Malta Files: PSG’s Edinson Cavani saves on tax for image rights

Star-striker of PSG cashed €1.59 million in 2015 via two Maltese companies, saving €482,442 in taxes. The player said he was ‘in perfect compliance’ with his tax obligations

By Yann Philippin, Mediapart

Edinson Cavani, the biggest star of the French football championship, has two Maltese companies that collect his sponsorship income, and on which the star player is saving hundreds of thousands on tax.

According to documents found in the Malta Files, which have been scrutinised by the journalists of the EIC, the Uruguayan striker of Paris-Saint Germain has structures that received €1.59 million in 2015 alone, on which Cavani paid 3% of taxes, only €48,405 euros – ten times less than what he would have paid in France, where the corporate tax is at 33.3%.

Contacted by EIC, Edinson Cavani responded by email saying he was “very shocked” at the questions, saying his income in his Maltese companies is “declared and taxed in France” and that he is “in full compliance with [his] tax obligations”.

“In these circumstances, I will not accept that my situation becomes the object of a publicity damaging my image or my reputation, which, given my celebrity, would cause me very serious prejudice,” he said.

Cavani happens to be subject to a tax audit aimed at all foreign players of the PSG, as French daily newspaper Le Parisien revealed in December, specifically related to the years 2012 to 2014.

When he arrived in Paris in the summer of 2013, Cavani was under contract with Adidas. In November 2014, the player announced that he signed with the American firm Nike. Six months earlier, he had set up in Malta the company Edicavaniofficial Limited, which belongs to a second Maltese structure, Rocha Holdings Limited.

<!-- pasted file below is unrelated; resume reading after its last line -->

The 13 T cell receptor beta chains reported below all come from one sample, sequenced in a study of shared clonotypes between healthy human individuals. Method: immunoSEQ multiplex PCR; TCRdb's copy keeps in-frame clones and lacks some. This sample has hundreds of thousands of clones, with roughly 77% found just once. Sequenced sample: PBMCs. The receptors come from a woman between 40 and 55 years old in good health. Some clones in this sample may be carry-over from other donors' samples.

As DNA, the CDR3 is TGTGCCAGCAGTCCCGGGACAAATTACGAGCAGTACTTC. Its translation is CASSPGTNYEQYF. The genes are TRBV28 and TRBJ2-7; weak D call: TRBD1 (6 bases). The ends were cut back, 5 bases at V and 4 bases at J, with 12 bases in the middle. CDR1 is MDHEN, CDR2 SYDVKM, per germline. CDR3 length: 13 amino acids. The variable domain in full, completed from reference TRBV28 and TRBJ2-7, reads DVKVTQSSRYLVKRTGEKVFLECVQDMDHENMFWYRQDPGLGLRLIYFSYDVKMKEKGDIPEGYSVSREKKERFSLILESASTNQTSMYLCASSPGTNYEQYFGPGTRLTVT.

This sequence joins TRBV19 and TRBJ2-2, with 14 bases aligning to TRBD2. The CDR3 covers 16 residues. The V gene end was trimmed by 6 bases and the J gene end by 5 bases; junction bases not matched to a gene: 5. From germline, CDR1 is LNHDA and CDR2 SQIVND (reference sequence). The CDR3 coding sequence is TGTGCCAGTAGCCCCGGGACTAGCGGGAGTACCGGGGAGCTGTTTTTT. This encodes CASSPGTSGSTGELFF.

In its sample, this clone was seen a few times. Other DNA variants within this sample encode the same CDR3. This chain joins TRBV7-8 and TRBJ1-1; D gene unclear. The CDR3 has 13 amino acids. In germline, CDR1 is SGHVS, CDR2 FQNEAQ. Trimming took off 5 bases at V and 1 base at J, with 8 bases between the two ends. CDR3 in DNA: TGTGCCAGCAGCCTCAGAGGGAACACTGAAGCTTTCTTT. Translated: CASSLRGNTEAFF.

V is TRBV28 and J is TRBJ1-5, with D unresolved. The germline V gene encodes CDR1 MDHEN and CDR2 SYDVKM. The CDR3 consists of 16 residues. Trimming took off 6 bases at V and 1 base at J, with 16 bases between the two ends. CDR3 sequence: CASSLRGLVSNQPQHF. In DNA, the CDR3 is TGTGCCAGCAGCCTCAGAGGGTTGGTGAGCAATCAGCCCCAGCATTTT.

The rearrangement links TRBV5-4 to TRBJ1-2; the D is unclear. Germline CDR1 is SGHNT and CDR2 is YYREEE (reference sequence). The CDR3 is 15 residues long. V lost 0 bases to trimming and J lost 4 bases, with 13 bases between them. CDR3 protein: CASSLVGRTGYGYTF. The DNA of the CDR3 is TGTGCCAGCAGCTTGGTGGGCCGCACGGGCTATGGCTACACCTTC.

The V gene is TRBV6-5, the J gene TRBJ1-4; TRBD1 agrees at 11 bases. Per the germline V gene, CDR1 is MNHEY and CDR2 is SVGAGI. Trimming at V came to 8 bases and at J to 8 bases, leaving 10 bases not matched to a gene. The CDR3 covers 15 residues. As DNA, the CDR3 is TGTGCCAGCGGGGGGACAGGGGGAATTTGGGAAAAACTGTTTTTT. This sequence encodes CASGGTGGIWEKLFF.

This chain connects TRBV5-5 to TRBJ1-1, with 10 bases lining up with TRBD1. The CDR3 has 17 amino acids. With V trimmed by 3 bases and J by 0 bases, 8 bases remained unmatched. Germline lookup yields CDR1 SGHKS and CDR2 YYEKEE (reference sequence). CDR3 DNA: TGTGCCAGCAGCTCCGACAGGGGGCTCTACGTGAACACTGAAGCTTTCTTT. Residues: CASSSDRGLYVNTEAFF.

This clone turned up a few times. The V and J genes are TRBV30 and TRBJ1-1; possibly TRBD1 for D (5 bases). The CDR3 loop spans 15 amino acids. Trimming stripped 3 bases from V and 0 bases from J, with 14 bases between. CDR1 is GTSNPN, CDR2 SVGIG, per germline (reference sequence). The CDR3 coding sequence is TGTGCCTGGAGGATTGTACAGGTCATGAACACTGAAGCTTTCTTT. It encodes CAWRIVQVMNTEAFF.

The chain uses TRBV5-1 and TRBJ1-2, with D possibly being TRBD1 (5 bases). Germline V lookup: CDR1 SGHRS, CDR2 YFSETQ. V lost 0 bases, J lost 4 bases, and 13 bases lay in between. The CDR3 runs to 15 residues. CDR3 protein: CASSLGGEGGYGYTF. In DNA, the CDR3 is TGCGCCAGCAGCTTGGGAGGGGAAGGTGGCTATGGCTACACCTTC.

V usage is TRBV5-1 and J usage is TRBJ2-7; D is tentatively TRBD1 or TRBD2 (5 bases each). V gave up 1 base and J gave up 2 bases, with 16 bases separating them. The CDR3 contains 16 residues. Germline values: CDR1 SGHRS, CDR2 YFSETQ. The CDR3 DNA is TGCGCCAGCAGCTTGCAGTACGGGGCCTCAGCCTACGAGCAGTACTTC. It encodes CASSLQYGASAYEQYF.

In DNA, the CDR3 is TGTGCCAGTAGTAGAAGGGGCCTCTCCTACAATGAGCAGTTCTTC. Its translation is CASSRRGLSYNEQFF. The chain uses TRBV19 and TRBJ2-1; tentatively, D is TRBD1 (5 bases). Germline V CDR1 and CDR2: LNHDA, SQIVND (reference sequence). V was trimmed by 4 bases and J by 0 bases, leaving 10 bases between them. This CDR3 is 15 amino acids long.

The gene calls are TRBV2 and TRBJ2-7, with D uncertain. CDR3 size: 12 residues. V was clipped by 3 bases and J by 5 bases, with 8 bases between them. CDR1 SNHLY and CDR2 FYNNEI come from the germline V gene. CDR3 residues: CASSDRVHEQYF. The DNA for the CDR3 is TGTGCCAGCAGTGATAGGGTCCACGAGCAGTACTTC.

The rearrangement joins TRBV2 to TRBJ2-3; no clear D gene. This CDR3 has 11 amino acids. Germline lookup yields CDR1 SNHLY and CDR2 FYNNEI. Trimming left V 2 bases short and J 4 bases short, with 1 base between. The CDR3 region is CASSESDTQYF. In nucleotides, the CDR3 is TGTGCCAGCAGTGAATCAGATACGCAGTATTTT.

Rocha is 99% owned by Edinson Cavani, with address at 24 rue du Commandant Guilbaud in Paris, the address of PSG stadium Parc des Princes. Rocha Holdings in Malta is administered by tax advisors Fortia.

In 2014, Edicavaniofficial did not get any money, probably because the new contract with Nike had not yet taken effect. In 2015, it received €1.59 million. But it also incurred nothing short of €605,743 in administrative expenses – which raises questions about the nature of these costs for companies that usually do not employ anyone except service providers –  which reduced taxable profit to €988,000.

Under the Maltese tax rules, Edicavaniofficial then paid €338,835 in tax at 35%, and paid its dividends to Rocha Holdings, which was entitled to a total refund of €290,430 –recorded in its accounts as a “current tax asset”.

So Cavani paid only €48,805 of corporate tax, instead of €530,847 had the company been registered in France.

EIC member Mediapart submitted this scheme to two lawyers specialized in the management of image rights of high-level athletes, who considered it problematic. That’s because Article 155-A of the French General Tax Code authorizes a footballer resident in France to collect his sponsorship income through a foreign company, but only if the company has a real activity.

“In this case, the tax authorities may consider that it is a pure interposition of the foreign company, which sole purpose is to avoid direct payment to the player, with significant consequences,” the Mediapart expert said.

If the foreign company is considered as artificial by the tax authorities, the image rights money can be taxed again and penalised.

Cavani declared to EIC that he did nothing to hide, since the company Edicavaniofficial “carries [his name]”.

“The income of these companies is declared and taxed in France, in application of the French tax law,” Edinson Cavani told EIC.

MaltaToday is part of the European Investigations Collaborations that is reporting on The Malta Files, which has been made possible through a grant from